In the case at bar, the agency's failure to comply with Congressionally mandated deadlines, as provided in the Magnuson-Stevens Act, is a violation of law. This court in effect has no discretion, once it has made that factual and legal finding, except to find that defendants have failed to comply with the MSA. The problem then is finding an appropriate remedy.
Most of the cases this court has found on this issue involve an agency's enacting a regulation which violates the intent of Congress. The court then steps in and orders the agency to cease and desist. In the case at bar, Plaintiffs ask the court to apply the standard to an agency's failure to take action in the timeframe mandated by Congress . In this instance, the law is that certain actions must be taken within a certain amount of time after a species has been identified as overfished: the maximum time between the identification of a species and the completion of a rebuilding plan is twenty-one months (one year for the Council to take action plus nine months for the agency if the Council fails to act). Defendants have failed to take the mandated action within the time frame required by law. This court could reasonably find that the agency's action is contrary to law and therefore the Plaintiffs win, but then where are we? It is one thing for a court to enjoin an agency action, then revoke a regulation and order an agency to stop. How does a court force an agency to do its job within the time required by law?
Most of the fish species at issue in this case were identified as overfished in 1999, and the measures which this court ordered taken in August 2001 have yet to be implemented, and it's been three years, going on four. Defendants have been actively engaged in pursuing measures to reach the goals of the MSA and the regulations and to comply with the orders of this court. The process has just been glacially slow. Setting new deadlines would probably be futile, unless the court were willing to assume an active role, perhaps by appointing a special master at defendants' expense.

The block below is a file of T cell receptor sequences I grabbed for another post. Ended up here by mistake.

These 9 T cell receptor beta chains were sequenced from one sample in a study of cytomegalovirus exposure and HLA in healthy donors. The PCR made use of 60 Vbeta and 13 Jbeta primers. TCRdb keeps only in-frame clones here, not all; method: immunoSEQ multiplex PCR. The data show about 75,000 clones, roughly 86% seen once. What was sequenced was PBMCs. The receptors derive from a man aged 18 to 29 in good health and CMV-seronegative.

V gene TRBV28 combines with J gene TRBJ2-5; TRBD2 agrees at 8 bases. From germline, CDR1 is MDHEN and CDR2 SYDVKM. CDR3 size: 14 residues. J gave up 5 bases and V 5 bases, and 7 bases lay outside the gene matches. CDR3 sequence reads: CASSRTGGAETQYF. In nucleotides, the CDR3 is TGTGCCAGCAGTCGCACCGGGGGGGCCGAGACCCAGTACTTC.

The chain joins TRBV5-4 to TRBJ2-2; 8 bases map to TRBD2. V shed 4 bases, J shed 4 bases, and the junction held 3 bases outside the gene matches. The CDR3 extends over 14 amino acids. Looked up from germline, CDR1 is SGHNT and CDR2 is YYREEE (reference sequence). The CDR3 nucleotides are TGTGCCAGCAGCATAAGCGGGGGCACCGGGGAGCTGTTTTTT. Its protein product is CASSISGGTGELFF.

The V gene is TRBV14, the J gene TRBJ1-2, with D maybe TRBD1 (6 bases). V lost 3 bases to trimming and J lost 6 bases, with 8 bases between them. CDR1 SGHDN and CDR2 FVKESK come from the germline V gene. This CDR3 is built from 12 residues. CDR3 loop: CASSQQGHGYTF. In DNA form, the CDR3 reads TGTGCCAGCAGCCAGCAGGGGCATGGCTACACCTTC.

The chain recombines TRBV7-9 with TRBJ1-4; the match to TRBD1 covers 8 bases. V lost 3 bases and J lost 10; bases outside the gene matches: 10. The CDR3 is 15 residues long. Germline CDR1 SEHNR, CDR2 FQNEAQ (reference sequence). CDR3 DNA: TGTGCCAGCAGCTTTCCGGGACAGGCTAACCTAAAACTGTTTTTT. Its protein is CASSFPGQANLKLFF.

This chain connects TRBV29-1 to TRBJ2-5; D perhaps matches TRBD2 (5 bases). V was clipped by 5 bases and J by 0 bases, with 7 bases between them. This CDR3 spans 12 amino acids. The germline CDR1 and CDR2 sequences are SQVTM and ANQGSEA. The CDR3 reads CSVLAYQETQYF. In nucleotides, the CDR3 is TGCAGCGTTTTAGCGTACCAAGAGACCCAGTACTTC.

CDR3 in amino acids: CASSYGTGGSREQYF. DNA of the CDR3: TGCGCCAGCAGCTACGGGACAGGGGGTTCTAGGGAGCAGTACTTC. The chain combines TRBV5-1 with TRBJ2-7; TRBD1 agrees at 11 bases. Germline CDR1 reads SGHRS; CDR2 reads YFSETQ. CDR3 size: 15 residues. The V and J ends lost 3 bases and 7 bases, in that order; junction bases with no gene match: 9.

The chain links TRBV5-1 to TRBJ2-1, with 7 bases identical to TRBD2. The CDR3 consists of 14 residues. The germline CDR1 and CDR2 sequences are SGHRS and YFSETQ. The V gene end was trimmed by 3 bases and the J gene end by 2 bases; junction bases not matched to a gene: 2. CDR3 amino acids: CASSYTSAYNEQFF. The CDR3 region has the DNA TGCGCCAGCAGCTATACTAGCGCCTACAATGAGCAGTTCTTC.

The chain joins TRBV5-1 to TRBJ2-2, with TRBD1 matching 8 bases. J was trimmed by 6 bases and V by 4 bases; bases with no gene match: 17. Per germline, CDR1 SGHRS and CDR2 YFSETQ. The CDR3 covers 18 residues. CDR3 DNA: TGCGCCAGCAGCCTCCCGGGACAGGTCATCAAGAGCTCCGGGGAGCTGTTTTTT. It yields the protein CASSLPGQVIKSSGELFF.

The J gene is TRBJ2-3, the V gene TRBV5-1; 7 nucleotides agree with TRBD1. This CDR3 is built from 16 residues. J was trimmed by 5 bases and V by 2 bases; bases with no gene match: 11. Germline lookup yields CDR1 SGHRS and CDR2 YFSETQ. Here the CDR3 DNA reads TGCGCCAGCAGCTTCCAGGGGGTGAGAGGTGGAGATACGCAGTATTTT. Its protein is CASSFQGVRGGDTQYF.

Decades will pass before some of the fish species at issue are predicted to recover. Defendants spend a portion of their budget each year to buy fishing boats from captains who are leaving the fishery and to pay to retrain their crews for other work. This court perceives a need for restraint and patience. In the larger context, the court must balance the survival of the fish and the survival of the fishermen.
Plaintiffs at this time present no concrete recommendations as to how Defendants should implement the mandate of Congress. Where is the science to support a shorter timeline than the agency proposes? While they are legally correct, Plaintiffs offer no remedy which will produce the desired result. The court is reluctant to issue orders without an adequate technical and scientific foundation. However, the court will not throw up its hands and abdicate its responsibility to see that the will of Congress is met, eventually. For all the above reasons, the court denies Plaintiffs' motion without prejudice. However, defendants are hereby ordered to prepare and submit to the court a schedule for reporting at intervals of a minimum of six months regarding their progress toward implementing the court's previous orders in these cases. This shall be submitted within thirty days of the receipt of this order. Defendants shall continue to report until all provisions of the court's previous orders have been satisfied.
IT IS SO ORDERED.